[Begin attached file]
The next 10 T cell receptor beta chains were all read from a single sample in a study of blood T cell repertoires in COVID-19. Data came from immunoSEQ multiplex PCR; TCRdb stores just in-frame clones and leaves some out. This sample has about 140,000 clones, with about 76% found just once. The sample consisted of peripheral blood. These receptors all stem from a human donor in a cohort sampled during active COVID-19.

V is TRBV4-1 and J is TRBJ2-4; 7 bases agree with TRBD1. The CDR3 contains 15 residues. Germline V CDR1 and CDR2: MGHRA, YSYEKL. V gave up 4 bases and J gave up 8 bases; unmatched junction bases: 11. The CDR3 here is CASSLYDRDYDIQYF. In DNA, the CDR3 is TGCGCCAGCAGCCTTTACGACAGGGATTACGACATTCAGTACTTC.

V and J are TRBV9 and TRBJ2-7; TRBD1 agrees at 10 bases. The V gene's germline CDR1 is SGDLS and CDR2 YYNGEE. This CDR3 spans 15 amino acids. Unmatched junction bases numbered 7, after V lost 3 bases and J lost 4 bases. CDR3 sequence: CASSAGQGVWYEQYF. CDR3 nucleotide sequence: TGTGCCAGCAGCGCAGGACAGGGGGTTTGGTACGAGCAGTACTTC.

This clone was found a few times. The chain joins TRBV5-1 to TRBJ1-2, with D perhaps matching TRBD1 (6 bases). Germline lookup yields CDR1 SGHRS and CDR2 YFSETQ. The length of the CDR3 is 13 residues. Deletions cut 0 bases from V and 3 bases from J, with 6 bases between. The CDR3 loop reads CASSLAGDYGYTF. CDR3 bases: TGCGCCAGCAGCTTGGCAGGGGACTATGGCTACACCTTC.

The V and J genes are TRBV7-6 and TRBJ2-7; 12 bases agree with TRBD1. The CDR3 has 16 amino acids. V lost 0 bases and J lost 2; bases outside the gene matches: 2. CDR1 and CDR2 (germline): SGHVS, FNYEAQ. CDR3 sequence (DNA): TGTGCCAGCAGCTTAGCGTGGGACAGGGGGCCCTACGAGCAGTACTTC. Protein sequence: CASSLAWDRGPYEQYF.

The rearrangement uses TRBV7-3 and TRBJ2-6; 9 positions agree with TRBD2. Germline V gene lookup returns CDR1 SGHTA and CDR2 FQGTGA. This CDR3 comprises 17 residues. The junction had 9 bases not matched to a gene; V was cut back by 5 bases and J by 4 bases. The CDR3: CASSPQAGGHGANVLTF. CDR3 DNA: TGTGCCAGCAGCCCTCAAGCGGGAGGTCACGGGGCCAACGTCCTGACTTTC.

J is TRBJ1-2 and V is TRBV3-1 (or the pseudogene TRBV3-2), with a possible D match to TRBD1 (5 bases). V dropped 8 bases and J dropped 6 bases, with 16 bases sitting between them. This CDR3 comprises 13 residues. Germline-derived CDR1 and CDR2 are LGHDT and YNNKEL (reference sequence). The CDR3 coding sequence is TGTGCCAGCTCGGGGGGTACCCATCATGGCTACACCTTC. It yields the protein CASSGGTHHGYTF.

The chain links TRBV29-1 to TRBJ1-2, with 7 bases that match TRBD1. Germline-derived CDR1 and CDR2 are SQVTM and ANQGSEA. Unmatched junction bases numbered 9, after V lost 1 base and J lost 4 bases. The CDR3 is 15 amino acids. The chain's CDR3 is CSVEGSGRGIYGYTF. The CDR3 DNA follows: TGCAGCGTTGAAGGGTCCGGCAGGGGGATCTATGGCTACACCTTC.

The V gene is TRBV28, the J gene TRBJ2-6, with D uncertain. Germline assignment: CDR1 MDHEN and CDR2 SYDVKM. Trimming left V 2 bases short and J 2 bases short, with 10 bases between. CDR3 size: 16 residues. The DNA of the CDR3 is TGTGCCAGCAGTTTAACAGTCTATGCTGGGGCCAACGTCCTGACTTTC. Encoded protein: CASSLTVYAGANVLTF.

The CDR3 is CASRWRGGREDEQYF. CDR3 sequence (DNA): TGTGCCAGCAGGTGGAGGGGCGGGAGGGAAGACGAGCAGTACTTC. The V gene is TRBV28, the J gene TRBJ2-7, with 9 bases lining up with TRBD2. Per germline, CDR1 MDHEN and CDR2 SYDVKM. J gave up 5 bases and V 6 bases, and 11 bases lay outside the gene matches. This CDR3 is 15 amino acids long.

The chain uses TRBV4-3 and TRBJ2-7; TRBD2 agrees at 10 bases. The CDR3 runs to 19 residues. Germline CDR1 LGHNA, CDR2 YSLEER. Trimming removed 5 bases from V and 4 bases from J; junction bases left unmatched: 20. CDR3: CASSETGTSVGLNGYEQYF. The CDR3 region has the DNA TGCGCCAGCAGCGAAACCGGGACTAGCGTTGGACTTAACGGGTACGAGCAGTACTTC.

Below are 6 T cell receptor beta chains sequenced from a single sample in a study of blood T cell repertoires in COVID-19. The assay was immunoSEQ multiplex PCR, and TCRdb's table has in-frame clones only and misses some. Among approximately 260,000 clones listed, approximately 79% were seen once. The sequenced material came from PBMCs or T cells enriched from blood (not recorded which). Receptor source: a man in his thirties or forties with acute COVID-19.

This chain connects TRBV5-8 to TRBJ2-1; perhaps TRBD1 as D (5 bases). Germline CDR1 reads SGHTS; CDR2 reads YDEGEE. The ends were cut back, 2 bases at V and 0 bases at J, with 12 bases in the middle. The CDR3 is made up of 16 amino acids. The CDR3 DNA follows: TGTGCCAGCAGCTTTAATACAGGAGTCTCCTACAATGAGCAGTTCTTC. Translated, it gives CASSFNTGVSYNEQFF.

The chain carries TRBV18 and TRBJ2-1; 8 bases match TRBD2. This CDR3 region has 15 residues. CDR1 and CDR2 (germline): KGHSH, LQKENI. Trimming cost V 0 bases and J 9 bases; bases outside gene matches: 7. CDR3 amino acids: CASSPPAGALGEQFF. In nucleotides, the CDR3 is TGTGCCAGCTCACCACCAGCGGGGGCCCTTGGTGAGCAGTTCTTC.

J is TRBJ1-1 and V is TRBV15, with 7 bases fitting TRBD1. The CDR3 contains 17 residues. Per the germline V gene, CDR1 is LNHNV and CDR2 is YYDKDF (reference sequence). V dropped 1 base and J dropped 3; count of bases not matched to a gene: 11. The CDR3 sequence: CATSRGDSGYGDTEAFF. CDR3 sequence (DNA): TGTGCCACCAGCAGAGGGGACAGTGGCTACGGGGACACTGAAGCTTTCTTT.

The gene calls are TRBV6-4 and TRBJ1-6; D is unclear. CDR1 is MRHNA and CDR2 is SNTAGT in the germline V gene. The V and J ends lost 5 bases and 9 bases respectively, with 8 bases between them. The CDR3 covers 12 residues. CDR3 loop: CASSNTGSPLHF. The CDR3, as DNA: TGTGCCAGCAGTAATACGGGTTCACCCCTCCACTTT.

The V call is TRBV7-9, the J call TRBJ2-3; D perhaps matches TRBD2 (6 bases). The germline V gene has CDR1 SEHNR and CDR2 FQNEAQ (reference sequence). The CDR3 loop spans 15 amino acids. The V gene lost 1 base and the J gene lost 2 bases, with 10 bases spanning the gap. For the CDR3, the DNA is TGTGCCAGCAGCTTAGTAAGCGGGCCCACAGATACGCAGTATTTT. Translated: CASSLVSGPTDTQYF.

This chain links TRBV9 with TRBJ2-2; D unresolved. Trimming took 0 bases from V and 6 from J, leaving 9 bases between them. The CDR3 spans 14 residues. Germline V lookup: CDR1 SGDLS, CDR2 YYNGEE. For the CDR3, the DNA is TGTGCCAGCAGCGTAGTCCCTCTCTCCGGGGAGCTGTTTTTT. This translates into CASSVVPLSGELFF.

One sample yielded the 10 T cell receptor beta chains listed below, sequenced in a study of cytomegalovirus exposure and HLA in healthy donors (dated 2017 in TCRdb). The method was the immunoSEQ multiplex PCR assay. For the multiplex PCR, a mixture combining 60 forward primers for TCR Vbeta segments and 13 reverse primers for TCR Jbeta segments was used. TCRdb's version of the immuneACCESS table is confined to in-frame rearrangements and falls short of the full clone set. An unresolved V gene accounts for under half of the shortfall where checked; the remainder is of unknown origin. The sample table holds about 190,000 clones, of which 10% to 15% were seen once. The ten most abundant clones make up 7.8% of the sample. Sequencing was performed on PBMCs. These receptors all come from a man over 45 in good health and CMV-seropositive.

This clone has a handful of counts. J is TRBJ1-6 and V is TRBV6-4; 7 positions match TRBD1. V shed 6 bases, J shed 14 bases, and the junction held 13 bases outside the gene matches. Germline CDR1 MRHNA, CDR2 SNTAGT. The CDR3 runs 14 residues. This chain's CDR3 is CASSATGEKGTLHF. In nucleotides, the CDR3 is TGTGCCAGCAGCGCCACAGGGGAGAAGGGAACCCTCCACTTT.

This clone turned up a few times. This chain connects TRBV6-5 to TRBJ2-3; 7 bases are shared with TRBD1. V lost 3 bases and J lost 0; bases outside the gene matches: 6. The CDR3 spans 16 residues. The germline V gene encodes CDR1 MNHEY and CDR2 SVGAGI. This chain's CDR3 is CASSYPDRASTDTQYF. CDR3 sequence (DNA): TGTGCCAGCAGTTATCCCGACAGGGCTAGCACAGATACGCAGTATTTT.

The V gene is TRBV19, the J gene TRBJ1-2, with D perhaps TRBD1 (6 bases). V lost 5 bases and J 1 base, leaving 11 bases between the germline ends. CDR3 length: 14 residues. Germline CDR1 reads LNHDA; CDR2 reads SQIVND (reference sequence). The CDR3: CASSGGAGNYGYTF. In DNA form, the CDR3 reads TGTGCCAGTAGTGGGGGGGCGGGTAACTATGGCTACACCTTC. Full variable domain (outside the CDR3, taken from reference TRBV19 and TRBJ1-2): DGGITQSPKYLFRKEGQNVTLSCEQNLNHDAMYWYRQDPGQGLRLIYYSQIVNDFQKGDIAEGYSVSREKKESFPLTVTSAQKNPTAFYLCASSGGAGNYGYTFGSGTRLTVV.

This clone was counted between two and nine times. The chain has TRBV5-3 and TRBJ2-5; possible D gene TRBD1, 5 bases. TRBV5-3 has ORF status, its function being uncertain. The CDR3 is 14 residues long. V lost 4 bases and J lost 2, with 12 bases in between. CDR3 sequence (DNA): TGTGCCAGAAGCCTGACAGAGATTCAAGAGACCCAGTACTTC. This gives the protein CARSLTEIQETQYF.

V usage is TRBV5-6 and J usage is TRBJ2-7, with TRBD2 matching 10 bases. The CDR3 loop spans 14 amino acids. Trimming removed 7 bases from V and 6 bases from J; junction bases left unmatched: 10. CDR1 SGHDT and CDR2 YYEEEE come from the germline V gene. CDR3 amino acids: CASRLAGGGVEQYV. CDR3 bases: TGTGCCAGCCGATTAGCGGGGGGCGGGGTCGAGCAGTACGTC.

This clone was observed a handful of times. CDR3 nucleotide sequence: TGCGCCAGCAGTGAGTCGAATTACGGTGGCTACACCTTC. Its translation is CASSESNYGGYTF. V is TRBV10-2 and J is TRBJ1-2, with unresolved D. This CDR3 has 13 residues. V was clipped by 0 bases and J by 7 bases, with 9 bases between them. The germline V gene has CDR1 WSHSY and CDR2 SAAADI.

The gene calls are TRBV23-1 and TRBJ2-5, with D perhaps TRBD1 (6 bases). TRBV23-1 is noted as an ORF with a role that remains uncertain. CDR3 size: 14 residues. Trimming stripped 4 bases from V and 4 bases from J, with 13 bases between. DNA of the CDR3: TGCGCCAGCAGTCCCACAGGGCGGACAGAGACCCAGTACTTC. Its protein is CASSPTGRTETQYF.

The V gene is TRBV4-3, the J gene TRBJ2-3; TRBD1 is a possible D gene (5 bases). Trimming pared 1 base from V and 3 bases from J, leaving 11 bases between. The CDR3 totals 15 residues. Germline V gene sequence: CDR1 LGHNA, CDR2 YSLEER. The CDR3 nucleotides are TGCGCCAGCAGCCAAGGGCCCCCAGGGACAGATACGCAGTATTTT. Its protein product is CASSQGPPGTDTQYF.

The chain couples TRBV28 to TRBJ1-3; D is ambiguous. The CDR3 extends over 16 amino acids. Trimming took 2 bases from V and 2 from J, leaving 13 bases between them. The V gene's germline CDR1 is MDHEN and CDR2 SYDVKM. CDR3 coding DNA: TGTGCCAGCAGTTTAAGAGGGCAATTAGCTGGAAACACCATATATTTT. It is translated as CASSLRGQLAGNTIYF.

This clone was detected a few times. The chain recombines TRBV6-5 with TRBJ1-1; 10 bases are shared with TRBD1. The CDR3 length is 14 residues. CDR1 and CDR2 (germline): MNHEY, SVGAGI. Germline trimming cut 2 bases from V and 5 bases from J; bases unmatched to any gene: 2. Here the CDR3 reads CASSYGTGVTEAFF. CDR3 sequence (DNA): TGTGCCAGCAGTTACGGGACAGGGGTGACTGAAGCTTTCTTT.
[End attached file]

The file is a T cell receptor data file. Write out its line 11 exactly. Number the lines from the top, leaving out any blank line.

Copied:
The chain uses TRBV4-3 and TRBJ2-7; TRBD2 agrees at 10 bases. The CDR3 runs to 19 residues. Germline CDR1 LGHNA, CDR2 YSLEER. Trimming removed 5 bases from V and 4 bases from J; junction bases left unmatched: 20. CDR3: CASSETGTSVGLNGYEQYF. The CDR3 region has the DNA TGCGCCAGCAGCGAAACCGGGACTAGCGTTGGACTTAACGGGTACGAGCAGTACTTC.